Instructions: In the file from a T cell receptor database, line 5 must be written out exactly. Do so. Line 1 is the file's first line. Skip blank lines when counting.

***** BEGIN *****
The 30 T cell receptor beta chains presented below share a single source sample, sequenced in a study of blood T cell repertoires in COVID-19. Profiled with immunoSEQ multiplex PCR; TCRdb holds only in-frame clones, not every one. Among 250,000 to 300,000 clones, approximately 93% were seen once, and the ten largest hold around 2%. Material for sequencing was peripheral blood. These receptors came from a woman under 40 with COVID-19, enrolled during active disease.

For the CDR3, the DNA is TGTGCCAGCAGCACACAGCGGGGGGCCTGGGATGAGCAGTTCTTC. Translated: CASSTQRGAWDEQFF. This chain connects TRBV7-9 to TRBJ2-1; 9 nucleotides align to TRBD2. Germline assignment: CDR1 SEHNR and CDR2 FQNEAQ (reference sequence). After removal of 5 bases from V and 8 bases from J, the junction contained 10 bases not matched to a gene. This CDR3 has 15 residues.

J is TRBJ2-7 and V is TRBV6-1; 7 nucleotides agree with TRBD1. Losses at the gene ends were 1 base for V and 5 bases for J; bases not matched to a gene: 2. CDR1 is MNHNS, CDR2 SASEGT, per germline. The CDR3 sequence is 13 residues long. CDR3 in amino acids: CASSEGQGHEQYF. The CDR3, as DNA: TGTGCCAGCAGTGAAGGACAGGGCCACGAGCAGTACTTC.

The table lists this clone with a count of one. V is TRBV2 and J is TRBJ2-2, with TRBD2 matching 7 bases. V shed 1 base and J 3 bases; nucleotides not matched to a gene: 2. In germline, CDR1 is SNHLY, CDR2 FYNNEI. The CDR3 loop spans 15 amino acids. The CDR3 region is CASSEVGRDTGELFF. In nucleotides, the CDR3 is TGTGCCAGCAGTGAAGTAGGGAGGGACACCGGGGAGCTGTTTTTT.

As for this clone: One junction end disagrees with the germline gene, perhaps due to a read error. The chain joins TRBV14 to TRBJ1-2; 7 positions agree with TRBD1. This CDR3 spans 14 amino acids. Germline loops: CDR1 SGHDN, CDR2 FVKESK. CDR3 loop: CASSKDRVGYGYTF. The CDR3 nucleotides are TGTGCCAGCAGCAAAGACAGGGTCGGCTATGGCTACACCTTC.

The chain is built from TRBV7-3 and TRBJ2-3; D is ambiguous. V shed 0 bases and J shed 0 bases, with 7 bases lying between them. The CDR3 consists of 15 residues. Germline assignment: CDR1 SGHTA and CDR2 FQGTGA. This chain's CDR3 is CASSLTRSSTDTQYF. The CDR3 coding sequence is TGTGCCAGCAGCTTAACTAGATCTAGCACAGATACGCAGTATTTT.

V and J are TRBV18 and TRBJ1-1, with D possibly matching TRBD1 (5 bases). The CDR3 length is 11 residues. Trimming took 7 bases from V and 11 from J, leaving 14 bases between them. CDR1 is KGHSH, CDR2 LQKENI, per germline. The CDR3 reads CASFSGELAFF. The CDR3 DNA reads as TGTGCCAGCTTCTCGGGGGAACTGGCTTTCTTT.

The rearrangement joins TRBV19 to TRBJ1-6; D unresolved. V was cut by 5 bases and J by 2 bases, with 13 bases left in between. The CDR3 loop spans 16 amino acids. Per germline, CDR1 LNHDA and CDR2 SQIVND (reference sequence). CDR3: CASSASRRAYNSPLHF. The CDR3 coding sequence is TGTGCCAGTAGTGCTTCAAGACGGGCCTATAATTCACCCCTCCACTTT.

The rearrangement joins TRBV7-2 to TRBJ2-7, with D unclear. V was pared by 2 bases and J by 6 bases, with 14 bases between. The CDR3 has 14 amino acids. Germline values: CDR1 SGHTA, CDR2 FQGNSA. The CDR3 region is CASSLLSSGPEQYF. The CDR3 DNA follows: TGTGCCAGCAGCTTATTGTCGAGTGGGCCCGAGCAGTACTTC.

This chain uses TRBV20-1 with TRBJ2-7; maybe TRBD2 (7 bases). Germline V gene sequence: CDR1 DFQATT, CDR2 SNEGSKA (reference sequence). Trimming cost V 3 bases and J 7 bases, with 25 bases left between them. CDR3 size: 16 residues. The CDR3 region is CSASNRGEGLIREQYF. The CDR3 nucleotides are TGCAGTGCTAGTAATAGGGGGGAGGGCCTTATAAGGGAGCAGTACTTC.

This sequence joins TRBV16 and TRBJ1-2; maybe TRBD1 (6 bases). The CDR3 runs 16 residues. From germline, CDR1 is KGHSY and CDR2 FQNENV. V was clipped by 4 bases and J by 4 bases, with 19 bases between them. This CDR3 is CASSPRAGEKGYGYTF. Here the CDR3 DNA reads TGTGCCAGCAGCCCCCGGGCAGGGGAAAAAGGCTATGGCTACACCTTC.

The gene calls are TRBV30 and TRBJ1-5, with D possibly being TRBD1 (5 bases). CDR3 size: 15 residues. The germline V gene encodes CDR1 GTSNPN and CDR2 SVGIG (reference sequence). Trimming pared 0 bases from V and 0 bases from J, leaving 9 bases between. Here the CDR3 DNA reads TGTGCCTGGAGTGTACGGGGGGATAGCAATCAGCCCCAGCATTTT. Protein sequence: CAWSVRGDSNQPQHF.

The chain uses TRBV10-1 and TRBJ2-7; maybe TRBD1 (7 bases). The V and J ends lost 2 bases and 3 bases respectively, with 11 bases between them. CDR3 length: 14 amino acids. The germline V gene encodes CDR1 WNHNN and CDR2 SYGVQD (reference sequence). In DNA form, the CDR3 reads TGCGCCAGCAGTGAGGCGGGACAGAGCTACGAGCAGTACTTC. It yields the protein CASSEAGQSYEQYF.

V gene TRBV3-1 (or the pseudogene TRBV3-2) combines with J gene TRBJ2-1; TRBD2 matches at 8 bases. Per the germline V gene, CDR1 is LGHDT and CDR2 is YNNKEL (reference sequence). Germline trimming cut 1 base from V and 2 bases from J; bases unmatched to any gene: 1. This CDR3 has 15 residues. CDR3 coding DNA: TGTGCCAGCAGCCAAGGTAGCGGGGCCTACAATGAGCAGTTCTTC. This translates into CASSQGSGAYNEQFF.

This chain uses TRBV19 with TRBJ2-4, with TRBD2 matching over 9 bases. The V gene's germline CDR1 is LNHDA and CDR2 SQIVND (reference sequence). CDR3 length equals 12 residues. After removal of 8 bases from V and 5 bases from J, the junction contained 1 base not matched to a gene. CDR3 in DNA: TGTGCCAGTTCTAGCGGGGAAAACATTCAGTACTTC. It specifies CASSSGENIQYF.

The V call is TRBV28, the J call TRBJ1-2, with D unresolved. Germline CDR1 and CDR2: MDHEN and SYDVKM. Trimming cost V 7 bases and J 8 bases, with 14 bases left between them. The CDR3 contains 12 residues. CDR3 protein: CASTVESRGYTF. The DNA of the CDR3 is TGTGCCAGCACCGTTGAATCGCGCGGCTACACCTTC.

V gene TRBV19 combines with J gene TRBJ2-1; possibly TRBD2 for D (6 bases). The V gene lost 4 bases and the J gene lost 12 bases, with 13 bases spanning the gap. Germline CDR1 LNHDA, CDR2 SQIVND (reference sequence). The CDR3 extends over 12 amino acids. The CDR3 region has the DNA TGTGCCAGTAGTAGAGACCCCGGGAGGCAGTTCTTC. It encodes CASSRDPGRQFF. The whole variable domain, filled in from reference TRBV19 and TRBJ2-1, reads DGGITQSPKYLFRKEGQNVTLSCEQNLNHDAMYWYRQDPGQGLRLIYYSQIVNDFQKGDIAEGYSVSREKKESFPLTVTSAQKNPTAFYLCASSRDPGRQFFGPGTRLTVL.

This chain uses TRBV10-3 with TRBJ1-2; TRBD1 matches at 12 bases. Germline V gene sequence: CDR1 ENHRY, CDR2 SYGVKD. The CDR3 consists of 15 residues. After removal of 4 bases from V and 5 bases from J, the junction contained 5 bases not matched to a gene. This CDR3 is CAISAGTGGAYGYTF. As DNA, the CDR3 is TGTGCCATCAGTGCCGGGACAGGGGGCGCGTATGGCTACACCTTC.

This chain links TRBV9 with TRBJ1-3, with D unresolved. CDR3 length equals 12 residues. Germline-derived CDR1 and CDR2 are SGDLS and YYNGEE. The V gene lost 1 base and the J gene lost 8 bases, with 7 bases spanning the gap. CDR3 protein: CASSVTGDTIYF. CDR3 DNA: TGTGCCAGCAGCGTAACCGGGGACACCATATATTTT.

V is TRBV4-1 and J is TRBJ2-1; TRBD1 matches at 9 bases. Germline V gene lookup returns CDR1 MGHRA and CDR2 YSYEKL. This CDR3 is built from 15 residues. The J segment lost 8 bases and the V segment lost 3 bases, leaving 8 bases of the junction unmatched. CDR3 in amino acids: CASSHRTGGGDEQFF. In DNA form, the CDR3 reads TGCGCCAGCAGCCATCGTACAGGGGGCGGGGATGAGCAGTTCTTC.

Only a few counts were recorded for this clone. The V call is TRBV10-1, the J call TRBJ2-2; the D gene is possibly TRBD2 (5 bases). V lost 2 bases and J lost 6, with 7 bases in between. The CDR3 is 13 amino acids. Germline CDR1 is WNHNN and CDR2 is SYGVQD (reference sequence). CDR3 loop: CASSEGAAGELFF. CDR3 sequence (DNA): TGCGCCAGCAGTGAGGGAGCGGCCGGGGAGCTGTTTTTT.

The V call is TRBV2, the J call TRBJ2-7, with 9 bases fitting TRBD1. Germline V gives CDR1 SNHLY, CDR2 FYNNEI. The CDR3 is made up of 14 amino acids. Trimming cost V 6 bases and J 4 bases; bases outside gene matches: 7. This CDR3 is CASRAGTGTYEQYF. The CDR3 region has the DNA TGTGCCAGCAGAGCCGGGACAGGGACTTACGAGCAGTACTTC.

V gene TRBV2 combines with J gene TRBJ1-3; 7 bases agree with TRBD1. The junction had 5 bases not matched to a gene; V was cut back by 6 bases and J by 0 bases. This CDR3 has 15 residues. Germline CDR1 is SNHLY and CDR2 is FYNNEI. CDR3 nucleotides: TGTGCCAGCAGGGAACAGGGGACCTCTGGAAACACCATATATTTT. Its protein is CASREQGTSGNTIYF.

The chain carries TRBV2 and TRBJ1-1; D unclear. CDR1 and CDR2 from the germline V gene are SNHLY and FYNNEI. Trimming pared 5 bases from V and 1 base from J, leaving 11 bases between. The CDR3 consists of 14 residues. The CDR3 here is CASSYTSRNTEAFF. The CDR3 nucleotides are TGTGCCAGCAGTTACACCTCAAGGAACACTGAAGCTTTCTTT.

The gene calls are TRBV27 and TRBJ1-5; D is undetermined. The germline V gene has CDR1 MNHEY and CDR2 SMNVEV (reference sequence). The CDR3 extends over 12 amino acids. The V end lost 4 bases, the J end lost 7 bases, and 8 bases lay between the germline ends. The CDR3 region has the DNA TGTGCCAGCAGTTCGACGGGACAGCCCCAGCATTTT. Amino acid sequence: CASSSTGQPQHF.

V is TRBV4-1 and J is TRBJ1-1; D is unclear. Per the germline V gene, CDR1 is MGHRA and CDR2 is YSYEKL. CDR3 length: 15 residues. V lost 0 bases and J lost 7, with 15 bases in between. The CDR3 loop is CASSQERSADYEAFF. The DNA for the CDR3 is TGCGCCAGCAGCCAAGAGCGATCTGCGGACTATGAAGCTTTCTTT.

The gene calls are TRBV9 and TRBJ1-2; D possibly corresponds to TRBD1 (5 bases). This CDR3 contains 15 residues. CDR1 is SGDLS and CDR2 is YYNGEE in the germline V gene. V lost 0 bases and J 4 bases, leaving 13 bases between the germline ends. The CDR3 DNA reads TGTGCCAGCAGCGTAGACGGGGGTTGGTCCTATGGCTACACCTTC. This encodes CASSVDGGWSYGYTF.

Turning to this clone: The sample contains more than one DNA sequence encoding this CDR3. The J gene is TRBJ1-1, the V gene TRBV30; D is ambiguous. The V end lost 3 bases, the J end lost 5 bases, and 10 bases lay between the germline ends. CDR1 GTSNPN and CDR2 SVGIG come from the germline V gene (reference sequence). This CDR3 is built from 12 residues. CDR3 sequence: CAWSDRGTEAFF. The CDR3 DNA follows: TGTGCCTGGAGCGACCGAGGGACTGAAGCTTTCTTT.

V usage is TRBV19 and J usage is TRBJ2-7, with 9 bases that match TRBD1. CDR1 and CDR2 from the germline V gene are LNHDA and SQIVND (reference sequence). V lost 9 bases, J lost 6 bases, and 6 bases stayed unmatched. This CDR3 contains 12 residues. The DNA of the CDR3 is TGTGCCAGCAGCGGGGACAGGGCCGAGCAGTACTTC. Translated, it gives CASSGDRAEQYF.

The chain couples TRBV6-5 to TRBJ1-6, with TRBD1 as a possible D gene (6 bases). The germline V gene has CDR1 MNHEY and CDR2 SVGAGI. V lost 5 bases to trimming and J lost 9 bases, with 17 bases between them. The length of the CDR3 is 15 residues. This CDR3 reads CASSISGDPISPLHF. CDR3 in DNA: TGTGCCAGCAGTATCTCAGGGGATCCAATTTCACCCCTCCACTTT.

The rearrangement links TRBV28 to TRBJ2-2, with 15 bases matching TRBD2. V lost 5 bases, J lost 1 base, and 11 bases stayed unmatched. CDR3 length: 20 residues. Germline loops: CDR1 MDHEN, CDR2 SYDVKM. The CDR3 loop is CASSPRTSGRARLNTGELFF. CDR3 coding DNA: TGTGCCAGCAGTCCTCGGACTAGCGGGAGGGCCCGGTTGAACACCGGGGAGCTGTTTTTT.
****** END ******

As for this clone: One junction end disagrees with the germline gene, perhaps due to a read error. The chain joins TRBV14 to TRBJ1-2; 7 positions agree with TRBD1. This CDR3 spans 14 amino acids. Germline loops: CDR1 SGHDN, CDR2 FVKESK. CDR3 loop: CASSKDRVGYGYTF. The CDR3 nucleotides are TGTGCCAGCAGCAAAGACAGGGTCGGCTATGGCTACACCTTC.